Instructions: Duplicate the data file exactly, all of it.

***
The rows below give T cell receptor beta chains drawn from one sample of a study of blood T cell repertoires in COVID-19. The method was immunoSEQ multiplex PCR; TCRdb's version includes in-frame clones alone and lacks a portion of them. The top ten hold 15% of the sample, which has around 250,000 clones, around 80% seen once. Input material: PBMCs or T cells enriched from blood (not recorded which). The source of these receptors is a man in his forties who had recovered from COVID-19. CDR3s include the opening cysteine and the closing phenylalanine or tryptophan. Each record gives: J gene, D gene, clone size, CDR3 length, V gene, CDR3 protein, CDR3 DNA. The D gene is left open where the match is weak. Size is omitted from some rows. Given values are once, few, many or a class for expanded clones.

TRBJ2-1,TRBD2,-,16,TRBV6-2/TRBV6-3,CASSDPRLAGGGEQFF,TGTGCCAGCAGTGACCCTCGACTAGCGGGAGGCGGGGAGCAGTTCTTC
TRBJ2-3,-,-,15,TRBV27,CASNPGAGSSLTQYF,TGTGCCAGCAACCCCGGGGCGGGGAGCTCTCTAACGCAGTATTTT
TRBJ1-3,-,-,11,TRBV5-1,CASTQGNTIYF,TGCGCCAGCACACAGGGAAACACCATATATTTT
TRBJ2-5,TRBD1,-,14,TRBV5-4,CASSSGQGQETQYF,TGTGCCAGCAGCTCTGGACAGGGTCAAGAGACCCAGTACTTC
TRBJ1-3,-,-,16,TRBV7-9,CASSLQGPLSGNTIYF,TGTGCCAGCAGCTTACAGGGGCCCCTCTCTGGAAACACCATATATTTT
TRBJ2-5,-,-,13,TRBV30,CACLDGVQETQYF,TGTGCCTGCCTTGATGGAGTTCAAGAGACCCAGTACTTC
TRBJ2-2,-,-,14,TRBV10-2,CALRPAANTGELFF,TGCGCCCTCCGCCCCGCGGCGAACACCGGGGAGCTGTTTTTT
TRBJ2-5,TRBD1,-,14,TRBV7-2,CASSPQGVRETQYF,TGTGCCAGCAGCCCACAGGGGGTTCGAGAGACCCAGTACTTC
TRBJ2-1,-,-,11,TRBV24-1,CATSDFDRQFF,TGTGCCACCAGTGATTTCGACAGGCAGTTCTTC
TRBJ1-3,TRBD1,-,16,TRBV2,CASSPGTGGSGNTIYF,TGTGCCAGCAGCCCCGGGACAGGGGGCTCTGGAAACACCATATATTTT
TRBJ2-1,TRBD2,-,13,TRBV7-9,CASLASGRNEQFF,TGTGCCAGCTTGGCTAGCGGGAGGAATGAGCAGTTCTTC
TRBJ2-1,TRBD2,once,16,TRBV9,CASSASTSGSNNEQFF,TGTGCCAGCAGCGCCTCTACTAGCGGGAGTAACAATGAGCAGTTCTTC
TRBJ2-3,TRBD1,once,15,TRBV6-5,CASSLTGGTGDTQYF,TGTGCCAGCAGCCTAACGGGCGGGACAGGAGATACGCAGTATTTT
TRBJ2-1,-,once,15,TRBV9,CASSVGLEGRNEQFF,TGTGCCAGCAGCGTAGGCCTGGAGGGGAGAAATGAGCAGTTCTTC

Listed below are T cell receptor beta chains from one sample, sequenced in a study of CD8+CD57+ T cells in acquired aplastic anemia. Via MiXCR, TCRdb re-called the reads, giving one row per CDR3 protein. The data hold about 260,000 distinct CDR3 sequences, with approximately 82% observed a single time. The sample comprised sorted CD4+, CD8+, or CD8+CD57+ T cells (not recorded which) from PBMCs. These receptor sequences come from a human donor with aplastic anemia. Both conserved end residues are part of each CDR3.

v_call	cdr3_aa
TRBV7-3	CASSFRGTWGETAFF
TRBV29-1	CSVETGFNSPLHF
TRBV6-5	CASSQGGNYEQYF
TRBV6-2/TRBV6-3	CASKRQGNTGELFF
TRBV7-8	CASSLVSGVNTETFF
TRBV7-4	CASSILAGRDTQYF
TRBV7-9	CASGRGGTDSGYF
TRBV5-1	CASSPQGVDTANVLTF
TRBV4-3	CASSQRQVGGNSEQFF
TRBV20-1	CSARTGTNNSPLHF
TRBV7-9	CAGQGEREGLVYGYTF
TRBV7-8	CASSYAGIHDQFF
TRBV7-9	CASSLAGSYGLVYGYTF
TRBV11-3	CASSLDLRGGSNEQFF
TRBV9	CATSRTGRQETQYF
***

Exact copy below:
The rows below give T cell receptor beta chains drawn from one sample of a study of blood T cell repertoires in COVID-19. The method was immunoSEQ multiplex PCR; TCRdb's version includes in-frame clones alone and lacks a portion of them. The top ten hold 15% of the sample, which has around 250,000 clones, around 80% seen once. Input material: PBMCs or T cells enriched from blood (not recorded which). The source of these receptors is a man in his forties who had recovered from COVID-19. CDR3s include the opening cysteine and the closing phenylalanine or tryptophan. Each record gives: J gene, D gene, clone size, CDR3 length, V gene, CDR3 protein, CDR3 DNA. The D gene is left open where the match is weak. Size is omitted from some rows. Given values are once, few, many or a class for expanded clones.

TRBJ2-1,TRBD2,-,16,TRBV6-2/TRBV6-3,CASSDPRLAGGGEQFF,TGTGCCAGCAGTGACCCTCGACTAGCGGGAGGCGGGGAGCAGTTCTTC
TRBJ2-3,-,-,15,TRBV27,CASNPGAGSSLTQYF,TGTGCCAGCAACCCCGGGGCGGGGAGCTCTCTAACGCAGTATTTT
TRBJ1-3,-,-,11,TRBV5-1,CASTQGNTIYF,TGCGCCAGCACACAGGGAAACACCATATATTTT
TRBJ2-5,TRBD1,-,14,TRBV5-4,CASSSGQGQETQYF,TGTGCCAGCAGCTCTGGACAGGGTCAAGAGACCCAGTACTTC
TRBJ1-3,-,-,16,TRBV7-9,CASSLQGPLSGNTIYF,TGTGCCAGCAGCTTACAGGGGCCCCTCTCTGGAAACACCATATATTTT
TRBJ2-5,-,-,13,TRBV30,CACLDGVQETQYF,TGTGCCTGCCTTGATGGAGTTCAAGAGACCCAGTACTTC
TRBJ2-2,-,-,14,TRBV10-2,CALRPAANTGELFF,TGCGCCCTCCGCCCCGCGGCGAACACCGGGGAGCTGTTTTTT
TRBJ2-5,TRBD1,-,14,TRBV7-2,CASSPQGVRETQYF,TGTGCCAGCAGCCCACAGGGGGTTCGAGAGACCCAGTACTTC
TRBJ2-1,-,-,11,TRBV24-1,CATSDFDRQFF,TGTGCCACCAGTGATTTCGACAGGCAGTTCTTC
TRBJ1-3,TRBD1,-,16,TRBV2,CASSPGTGGSGNTIYF,TGTGCCAGCAGCCCCGGGACAGGGGGCTCTGGAAACACCATATATTTT
TRBJ2-1,TRBD2,-,13,TRBV7-9,CASLASGRNEQFF,TGTGCCAGCTTGGCTAGCGGGAGGAATGAGCAGTTCTTC
TRBJ2-1,TRBD2,once,16,TRBV9,CASSASTSGSNNEQFF,TGTGCCAGCAGCGCCTCTACTAGCGGGAGTAACAATGAGCAGTTCTTC
TRBJ2-3,TRBD1,once,15,TRBV6-5,CASSLTGGTGDTQYF,TGTGCCAGCAGCCTAACGGGCGGGACAGGAGATACGCAGTATTTT
TRBJ2-1,-,once,15,TRBV9,CASSVGLEGRNEQFF,TGTGCCAGCAGCGTAGGCCTGGAGGGGAGAAATGAGCAGTTCTTC

Listed below are T cell receptor beta chains from one sample, sequenced in a study of CD8+CD57+ T cells in acquired aplastic anemia. Via MiXCR, TCRdb re-called the reads, giving one row per CDR3 protein. The data hold about 260,000 distinct CDR3 sequences, with approximately 82% observed a single time. The sample comprised sorted CD4+, CD8+, or CD8+CD57+ T cells (not recorded which) from PBMCs. These receptor sequences come from a human donor with aplastic anemia. Both conserved end residues are part of each CDR3.

v_call	cdr3_aa
TRBV7-3	CASSFRGTWGETAFF
TRBV29-1	CSVETGFNSPLHF
TRBV6-5	CASSQGGNYEQYF
TRBV6-2/TRBV6-3	CASKRQGNTGELFF
TRBV7-8	CASSLVSGVNTETFF
TRBV7-4	CASSILAGRDTQYF
TRBV7-9	CASGRGGTDSGYF
TRBV5-1	CASSPQGVDTANVLTF
TRBV4-3	CASSQRQVGGNSEQFF
TRBV20-1	CSARTGTNNSPLHF
TRBV7-9	CAGQGEREGLVYGYTF
TRBV7-8	CASSYAGIHDQFF
TRBV7-9	CASSLAGSYGLVYGYTF
TRBV11-3	CASSLDLRGGSNEQFF
TRBV9	CATSRTGRQETQYF